* We have witnessed the horrors of slavery. We have seen the African on the shores of his home, in his native land. We have accompanied him across the wide waste of waters that divides the two continents. We have observed his pangs at the slave-mart, when sold and separated from the last remnant of his friends (a sister, a brother, or a parent), or when his heart has swelled almost to bursting at parting with the being whom he fondly, affectionately loved. We have beheld him under the hands of a brutal task-master, submitting with patient endurance to his toil, and not unfrequently smarting under the lash of the whip, without deigning to shrink, or betray a symptom of suffering. We have spoken to him with tender commiseration — have soothed his afflictions—have watched the unrestrained tears roll in heavy drops down his agitated face, and one act of sympathetic kindness has implanted a deep impression of gratitude in his breast. This is no romantic tale, no idle story, but plain matter of fact.-It was once the lot of the writer of this article to be on-board a small vessel, containing nearly 100 slaves ; the whole (with the exception of five or six men) were male and female children, from four to thirteen years of age. These were confined in a small space, with scarcely sufficient height to sit upright; many of them labouring under disease, and their flesh (or rather skin, for flesh they had but little) rubbed into wounds with the motion of the vessel, and by lying close together on the bare deck. The men, observing the constant inebriation of the crew, planned to take the schooner from them ; but they were too emaciated and weak by confinement and hunger to attempt it hastily. In a short time, they were observed to be considerably altered in their appearance, and to look much better. One night, when all the crew, but the man at the helm, were asleep, these desperate Negroes rushed on the deck. The sailors and captain were aroused-a scuffle of some minutes ensued, in which both parties were severely wounded, and ultimately the slaves were overcome. The following morning, the captain deliberately loaded his pistols, placed three of the poor wretches in succession outside the gangway, and, in the presence of the others, shot them with his own hand. On inquiring, it was discovered that these little half-famished children had daily supplied the men with some portion of their own scanty provision, to strengthen them for the enterprise.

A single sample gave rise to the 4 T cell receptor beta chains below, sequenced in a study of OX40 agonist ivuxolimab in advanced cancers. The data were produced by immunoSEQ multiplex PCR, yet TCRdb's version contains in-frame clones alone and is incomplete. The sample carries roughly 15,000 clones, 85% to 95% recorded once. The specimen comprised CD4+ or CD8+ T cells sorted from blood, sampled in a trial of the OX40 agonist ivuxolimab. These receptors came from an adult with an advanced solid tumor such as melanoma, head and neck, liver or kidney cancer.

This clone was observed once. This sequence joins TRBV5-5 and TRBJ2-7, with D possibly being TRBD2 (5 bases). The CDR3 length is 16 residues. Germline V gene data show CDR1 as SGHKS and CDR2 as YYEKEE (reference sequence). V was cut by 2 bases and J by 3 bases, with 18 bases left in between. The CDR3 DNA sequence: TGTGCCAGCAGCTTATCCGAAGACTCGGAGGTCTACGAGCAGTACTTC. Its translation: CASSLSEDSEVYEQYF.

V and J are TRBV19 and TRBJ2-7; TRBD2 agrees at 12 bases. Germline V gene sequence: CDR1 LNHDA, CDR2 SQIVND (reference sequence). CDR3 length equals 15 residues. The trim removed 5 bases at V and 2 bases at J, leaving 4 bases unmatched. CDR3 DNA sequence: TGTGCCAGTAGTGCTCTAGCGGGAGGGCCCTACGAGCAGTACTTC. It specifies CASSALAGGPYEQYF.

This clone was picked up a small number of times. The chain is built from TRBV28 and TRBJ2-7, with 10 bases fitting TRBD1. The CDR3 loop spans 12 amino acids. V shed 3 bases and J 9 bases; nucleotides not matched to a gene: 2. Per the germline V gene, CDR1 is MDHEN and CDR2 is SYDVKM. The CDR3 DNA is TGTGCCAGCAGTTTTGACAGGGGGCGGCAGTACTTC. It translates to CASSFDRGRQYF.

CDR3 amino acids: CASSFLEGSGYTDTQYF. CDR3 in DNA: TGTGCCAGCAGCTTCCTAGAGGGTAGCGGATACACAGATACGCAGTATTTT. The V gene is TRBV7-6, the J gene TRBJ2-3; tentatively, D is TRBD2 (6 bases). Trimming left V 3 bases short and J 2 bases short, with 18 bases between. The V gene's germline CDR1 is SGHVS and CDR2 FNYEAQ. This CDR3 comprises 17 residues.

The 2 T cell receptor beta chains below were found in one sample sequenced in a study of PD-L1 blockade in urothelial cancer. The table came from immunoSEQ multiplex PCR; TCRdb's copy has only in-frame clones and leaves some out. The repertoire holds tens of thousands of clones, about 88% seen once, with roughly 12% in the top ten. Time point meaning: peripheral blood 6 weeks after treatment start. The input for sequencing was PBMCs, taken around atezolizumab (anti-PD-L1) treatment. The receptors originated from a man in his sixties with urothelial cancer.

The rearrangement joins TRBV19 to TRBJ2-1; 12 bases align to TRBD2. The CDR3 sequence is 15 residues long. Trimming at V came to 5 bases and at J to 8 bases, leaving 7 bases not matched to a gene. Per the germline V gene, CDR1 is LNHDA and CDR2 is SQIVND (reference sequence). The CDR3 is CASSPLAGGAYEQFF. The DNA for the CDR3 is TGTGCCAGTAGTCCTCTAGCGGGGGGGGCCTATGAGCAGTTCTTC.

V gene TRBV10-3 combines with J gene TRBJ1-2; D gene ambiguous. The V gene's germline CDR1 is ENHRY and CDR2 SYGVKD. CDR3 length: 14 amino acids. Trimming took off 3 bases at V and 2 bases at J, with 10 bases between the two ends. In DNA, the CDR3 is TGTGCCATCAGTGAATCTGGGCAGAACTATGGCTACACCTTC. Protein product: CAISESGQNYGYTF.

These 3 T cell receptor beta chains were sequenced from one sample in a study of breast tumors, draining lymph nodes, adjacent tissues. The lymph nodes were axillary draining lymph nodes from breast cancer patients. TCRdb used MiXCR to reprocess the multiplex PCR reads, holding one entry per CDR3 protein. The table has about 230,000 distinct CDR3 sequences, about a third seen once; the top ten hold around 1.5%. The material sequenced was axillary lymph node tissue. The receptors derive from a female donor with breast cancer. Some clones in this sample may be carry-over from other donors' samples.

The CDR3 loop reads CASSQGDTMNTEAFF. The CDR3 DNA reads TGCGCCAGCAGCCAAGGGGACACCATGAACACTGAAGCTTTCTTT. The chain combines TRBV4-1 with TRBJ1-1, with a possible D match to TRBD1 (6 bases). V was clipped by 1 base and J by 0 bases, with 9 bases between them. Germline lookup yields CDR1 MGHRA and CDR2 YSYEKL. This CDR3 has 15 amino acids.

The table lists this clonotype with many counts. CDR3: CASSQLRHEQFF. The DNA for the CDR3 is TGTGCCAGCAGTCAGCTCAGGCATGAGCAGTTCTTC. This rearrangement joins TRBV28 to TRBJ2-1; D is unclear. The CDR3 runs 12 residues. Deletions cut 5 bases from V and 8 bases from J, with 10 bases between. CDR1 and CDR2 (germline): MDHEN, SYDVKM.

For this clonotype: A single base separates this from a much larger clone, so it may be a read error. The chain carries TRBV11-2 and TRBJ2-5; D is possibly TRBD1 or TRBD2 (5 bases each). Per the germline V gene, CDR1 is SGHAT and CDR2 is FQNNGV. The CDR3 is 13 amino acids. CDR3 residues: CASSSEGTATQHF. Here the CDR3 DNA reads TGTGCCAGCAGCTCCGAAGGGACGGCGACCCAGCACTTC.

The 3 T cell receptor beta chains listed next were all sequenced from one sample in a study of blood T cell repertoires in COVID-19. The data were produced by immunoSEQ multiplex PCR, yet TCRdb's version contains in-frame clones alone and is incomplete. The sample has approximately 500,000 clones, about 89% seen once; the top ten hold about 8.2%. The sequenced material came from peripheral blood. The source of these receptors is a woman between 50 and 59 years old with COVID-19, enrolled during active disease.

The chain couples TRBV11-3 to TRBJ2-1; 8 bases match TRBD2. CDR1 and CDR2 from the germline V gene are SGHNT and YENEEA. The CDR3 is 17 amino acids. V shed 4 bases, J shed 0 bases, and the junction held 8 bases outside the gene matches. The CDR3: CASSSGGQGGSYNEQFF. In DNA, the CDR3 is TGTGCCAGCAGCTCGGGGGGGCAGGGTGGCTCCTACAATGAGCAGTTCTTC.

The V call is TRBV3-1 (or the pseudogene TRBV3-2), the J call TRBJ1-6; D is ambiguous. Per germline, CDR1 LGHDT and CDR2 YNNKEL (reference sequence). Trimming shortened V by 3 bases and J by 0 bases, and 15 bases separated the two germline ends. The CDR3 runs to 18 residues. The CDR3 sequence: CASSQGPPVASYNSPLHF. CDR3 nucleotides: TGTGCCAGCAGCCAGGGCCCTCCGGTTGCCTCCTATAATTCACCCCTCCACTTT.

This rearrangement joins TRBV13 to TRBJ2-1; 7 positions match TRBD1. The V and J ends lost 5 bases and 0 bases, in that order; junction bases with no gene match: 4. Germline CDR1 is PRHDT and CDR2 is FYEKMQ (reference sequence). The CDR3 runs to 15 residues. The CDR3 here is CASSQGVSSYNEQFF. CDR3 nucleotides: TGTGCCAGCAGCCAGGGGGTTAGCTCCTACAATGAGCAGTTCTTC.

the Arctic to the Antarctic Pole; but sailors are not exactly the class of characters to be intimidated by a Bull, though issuing from the Vatican; and Pope Alexander and Pope Joan are much upon a par in their estimation. The term Buccaneer was applied to the earliest French settlers at St. Domingo, who employed themselves in hunting wild cattle for the hides and tallow; but, on being driven by the Spaniards from their settlements, they entered into a league with English adventurers, and commenced a system of plunder, by way of retaliation; and, though their principal operations were directed against the Spaniards, yet they were frequently troubled with an imperfection in the organs of vision, which prevented them from distinguishing the Hags of different nations. They seized the island of Tortuga, and fortified it, as a shelter and protection to their vessels, which, in the first instance, consisted of canoes and open boats. The numerous small islands (or keys) constantly afforded them a place of refuge in danger, and facilitated their projects; they likewise supplied immense quantities of turtle, which served them for food. The success of a few individuals prompted others to similar pursuits; and that which, by a decisive blow on the part of the Spaniards, might have been easily destroyed, soon spread to such an alarming extent, that the pirates became the sole masters of the sea.